Phosphoproteomic Profiling Reveals ALK and MET as Novel Actionable Targets across Synovial Sarcoma Subtypes
SourceCancer Research, 77, 16, (2017), pp. 4279-4292
Article / Letter to editor
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SubjectRadboudumc 9: Rare cancers RIHS: Radboud Institute for Health Sciences; Radboudumc 9: Rare cancers RIMLS: Radboud Institute for Molecular Life Sciences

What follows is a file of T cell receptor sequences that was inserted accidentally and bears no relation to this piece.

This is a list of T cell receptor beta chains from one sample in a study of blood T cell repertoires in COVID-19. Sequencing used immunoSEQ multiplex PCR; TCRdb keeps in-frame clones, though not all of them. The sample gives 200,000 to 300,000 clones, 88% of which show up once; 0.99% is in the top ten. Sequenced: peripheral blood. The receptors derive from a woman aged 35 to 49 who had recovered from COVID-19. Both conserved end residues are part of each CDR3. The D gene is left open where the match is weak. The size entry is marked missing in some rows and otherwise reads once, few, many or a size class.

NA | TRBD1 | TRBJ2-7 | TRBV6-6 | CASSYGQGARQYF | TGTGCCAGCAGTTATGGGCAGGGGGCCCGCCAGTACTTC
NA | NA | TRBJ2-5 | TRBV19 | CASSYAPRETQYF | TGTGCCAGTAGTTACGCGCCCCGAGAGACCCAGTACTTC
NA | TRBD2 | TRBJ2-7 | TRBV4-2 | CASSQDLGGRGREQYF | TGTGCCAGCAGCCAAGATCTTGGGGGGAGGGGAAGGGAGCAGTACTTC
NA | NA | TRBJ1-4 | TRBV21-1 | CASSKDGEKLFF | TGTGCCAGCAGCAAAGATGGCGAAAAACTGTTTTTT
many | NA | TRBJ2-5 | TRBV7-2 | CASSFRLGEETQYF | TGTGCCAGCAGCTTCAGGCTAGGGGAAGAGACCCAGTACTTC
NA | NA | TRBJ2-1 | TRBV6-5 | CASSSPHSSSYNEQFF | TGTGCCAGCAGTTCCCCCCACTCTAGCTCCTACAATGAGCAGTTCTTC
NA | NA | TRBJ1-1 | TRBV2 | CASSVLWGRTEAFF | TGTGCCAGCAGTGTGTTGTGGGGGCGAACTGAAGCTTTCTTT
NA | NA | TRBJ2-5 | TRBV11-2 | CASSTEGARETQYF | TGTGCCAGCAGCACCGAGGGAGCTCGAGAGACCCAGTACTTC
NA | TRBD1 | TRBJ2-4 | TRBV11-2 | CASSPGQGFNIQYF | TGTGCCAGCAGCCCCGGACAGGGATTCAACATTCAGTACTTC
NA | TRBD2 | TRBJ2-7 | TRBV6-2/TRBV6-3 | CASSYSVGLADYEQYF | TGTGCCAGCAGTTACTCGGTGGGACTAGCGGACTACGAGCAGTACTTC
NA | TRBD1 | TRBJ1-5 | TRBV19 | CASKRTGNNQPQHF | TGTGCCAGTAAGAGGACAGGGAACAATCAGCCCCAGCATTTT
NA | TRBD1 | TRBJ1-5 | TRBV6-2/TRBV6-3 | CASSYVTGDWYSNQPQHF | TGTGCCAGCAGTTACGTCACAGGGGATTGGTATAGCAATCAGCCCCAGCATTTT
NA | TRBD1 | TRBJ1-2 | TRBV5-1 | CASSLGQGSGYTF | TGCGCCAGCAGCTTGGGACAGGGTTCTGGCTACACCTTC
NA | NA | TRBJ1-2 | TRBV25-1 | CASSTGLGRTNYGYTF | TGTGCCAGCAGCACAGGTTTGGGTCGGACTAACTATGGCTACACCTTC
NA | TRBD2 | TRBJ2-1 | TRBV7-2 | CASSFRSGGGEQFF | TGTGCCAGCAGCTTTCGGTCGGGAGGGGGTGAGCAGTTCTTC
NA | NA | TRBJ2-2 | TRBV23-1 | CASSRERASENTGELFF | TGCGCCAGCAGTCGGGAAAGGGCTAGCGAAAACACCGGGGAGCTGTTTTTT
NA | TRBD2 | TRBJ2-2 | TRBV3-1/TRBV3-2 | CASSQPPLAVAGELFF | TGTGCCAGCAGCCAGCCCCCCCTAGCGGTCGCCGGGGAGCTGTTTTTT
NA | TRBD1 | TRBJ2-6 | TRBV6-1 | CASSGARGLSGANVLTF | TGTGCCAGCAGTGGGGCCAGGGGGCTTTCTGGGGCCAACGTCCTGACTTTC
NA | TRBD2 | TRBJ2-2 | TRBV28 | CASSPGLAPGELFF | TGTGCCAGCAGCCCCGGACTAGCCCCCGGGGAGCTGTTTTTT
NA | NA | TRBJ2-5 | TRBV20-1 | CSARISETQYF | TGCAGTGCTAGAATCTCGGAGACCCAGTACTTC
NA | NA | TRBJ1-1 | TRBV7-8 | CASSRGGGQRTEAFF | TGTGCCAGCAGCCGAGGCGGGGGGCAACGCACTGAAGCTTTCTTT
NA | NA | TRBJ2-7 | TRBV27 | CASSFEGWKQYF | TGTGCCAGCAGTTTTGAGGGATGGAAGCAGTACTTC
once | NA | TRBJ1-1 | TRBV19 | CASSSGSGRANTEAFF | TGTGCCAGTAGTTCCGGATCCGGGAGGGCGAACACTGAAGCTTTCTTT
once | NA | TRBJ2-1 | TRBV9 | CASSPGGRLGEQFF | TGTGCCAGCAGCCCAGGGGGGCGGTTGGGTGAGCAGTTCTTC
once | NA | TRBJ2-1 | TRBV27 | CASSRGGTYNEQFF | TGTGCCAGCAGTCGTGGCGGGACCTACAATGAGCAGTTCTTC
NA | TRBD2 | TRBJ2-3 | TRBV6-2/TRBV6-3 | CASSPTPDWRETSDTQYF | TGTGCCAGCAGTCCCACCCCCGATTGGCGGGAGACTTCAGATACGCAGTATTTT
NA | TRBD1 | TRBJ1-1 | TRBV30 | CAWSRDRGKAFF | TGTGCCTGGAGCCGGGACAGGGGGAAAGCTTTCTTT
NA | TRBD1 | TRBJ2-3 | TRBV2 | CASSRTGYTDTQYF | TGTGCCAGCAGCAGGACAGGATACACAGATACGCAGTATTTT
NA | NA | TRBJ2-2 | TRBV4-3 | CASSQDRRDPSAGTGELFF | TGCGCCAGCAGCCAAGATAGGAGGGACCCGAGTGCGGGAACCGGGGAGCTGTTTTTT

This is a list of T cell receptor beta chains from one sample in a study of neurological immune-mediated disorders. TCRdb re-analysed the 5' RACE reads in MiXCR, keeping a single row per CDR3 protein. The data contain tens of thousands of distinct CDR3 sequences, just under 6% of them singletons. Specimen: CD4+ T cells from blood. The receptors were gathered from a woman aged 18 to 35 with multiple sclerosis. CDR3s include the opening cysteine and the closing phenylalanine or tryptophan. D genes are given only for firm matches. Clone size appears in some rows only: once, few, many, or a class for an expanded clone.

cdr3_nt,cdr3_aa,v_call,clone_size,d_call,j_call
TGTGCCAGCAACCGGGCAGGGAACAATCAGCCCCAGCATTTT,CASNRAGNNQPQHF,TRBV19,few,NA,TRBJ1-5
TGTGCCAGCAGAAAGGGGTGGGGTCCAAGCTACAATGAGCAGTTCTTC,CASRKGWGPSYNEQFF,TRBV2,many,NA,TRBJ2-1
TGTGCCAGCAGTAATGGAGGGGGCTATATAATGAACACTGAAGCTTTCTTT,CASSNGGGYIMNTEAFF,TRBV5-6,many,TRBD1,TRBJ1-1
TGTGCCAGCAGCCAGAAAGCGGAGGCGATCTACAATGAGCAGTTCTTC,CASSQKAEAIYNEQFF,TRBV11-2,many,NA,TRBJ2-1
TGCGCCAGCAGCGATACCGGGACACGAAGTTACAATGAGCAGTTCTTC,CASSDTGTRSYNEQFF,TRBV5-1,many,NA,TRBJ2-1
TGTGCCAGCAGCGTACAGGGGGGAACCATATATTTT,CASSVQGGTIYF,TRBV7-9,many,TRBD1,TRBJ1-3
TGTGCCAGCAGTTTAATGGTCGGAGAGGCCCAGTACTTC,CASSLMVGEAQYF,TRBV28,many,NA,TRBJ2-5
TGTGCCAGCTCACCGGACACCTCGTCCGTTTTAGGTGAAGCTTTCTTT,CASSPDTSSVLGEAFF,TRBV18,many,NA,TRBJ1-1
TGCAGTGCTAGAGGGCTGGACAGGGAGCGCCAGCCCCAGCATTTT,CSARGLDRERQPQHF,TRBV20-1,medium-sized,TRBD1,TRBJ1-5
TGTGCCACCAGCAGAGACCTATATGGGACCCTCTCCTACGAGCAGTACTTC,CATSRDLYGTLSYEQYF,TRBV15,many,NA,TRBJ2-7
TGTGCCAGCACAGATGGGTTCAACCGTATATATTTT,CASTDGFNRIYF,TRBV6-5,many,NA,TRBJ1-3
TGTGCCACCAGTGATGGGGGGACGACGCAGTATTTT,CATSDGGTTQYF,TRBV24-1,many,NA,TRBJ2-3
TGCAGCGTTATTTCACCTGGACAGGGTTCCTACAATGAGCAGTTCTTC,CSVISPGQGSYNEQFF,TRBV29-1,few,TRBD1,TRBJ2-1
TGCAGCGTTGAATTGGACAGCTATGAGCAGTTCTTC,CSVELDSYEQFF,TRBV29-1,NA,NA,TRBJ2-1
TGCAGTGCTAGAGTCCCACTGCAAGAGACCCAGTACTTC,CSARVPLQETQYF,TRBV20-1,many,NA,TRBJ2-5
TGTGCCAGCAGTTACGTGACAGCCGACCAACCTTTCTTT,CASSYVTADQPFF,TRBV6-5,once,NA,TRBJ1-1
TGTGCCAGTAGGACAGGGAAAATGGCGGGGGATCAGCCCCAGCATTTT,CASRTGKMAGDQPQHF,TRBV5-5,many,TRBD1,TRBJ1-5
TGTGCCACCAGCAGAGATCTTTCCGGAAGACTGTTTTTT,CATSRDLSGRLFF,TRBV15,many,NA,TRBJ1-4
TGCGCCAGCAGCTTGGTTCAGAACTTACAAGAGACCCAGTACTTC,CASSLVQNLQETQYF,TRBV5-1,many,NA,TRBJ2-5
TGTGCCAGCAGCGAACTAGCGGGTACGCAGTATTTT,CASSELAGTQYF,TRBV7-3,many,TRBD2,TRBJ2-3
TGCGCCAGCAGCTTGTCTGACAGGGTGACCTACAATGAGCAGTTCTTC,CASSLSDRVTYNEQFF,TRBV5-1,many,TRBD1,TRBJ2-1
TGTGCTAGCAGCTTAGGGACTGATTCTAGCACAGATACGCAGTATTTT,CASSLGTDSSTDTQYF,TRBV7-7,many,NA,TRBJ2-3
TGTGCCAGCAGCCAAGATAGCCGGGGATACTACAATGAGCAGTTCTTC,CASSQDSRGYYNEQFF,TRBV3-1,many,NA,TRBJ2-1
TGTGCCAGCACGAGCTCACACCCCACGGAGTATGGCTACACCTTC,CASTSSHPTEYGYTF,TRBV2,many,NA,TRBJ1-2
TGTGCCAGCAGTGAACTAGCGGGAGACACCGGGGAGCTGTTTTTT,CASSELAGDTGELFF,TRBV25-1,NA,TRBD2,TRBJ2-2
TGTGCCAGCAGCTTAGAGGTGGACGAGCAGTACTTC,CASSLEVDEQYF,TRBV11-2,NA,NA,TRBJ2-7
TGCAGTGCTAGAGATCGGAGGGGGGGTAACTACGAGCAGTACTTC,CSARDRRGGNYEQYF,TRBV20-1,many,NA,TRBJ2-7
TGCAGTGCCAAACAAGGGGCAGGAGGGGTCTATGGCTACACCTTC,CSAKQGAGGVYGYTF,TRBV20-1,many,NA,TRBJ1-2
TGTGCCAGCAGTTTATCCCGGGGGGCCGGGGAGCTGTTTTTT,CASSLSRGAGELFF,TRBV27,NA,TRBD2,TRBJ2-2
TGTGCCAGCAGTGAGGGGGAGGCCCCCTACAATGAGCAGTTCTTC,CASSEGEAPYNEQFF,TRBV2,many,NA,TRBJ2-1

Despite intensive multimodal treatment of sarcomas, a heterogeneous group of malignant tumors arising from connective tissue, survival remains poor. Candidate-based targeted treatments have demonstrated limited clinical success, urging an unbiased and comprehensive analysis of oncogenic signaling networks to reveal therapeutic targets and personalized treatment strategies. Here we applied mass spectrometry-based phosphoproteomic profiling to the largest and most heterogeneous set of sarcoma cell lines characterized to date and identified novel tyrosine phosphorylation patterns, enhanced tyrosine kinases in specific subtypes, and potential driver kinases. ALK was identified as a novel driver in the Aska-SS synovial sarcoma (SS) cell line via expression of an ALK variant with a large extracellular domain deletion (ALKDelta2-17). Functional ALK dependency was confirmed in vitro and in vivo with selective inhibitors. Importantly, ALK immunopositivity was detected in 6 of 43 (14%) of SS patient specimens, one of which exhibited an ALK rearrangement. High PDGFRalpha phosphorylation also characterized SS cell lines, which was accompanied by enhanced MET activation in Yamato-SS cells. Although Yamato-SS cells were sensitive to crizotinib (ALK/MET-inhibitor) but not pazopanib (VEGFR/PDGFR-inhibitor) monotherapy in vitro, synergistic effects were observed upon drug combination. In vivo, both drugs were individually effective, with pazopanib efficacy likely attributable to reduced angiogenesis. MET or PDGFRalpha expression was detected in 58% and 84% of SS patients, respectively, with coexpression in 56%. Consequently, our integrated approach has led to the identification of ALK and MET as promising therapeutic targets in SS. Cancer Res; 77(16); 4279-92. (c)2017 AACR.
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